What It's Really Like to Adopt a Baby
Bob and Karen tried for years to have a child. After six emotional miscarriages, they finally agreed to adopt. "I brought up adopting several times, and we could never agree on whether that was our next step," Karen explains. "Then one night he came home and said he thought we should adopt from China. When he pictured himself as a parent, he imagined holding a little Asian girl." So began their journey -- their 21-month labor, as she refers to it -- to finally become parents.
In lieu of sonograms and maternity jeans, Bob and Karen were overwhelmed with paperwork, research and red tape. They knew they wanted a little girl, so early in the process, they picked out a name: Kailee Nicole. They shopped for clothing and decorated her nursery. All very typical of parents-to-be, but with one major distinction: they had no due date.
Almost 18 months later, they received the call. Soon after a single picture was sent of a little girl wearing a striped shirt with the words "happy bear" embroidered on it. They taped the photo to the inside of Kailee's crib and spent the next five weeks packing, making care packages, even celebrating with a baby shower. They flew to Nanchang with suitcases of formula and diapers.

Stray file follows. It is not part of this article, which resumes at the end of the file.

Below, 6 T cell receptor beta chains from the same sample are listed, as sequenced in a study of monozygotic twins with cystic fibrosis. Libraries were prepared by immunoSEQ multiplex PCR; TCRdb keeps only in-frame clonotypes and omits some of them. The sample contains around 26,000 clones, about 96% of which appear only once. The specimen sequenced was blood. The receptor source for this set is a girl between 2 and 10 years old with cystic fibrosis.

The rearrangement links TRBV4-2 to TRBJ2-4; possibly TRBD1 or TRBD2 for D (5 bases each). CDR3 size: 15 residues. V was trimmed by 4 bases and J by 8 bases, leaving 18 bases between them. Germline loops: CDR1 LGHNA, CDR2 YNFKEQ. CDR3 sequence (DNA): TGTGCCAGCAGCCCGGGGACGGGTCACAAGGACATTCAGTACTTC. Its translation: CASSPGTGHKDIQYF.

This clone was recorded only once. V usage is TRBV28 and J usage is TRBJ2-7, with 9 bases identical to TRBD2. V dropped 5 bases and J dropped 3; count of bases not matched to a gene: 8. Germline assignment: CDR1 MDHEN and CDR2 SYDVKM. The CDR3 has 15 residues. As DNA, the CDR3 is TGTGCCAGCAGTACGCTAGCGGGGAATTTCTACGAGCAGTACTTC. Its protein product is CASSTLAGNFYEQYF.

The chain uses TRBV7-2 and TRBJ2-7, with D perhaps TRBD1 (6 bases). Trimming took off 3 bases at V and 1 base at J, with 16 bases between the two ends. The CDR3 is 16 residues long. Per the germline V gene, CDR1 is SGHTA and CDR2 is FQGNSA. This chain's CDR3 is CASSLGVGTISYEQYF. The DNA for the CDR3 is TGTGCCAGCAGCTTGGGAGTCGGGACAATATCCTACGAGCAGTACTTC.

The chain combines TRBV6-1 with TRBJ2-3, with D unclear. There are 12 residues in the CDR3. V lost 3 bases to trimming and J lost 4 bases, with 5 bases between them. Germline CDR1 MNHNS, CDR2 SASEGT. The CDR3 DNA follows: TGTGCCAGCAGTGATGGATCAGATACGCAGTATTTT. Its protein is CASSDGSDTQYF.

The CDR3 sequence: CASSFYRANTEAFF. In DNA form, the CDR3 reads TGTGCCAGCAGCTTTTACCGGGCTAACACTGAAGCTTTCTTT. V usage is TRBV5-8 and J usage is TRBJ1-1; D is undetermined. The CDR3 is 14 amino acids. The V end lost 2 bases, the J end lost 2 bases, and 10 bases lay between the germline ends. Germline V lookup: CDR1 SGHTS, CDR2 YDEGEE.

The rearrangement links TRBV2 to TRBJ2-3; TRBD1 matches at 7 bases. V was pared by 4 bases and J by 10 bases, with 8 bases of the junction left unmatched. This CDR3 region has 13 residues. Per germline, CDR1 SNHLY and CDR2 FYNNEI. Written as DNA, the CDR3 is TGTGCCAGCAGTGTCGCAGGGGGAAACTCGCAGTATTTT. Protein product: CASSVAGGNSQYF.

Parents who adopt from China refer to the day their child is given to them as Gotcha Day. To Bob and Karen, it was Kailee Day, which coincidentally fell on Karen's birthday. In a room filled with women from the orphanage, each holding a baby wearing a green outfit, their names were called, and a crying 14-month-old girl named Gan Xin Tian -- Kailee -- was placed in Karen's arms. They were finally parents.
Bringing a baby home is transformative under any circumstance, but adopted babies like Kailee, who are sometimes past the newborn stage when they come home, can present specific challenges. In honor of November's being National Adoption Awareness Month, we share excerpts from Karen's journal entries during her first few weeks with Kailee, along with expert advice from developmental behavioral pediatrician Lisa Albers Prock, M.D., director of the adoption program at Children's Hospital Boston, and the current chair of adoption and foster care at the American Academy of Pediatrics, to help adoptive parents navigate their baby's most anticipated homecoming.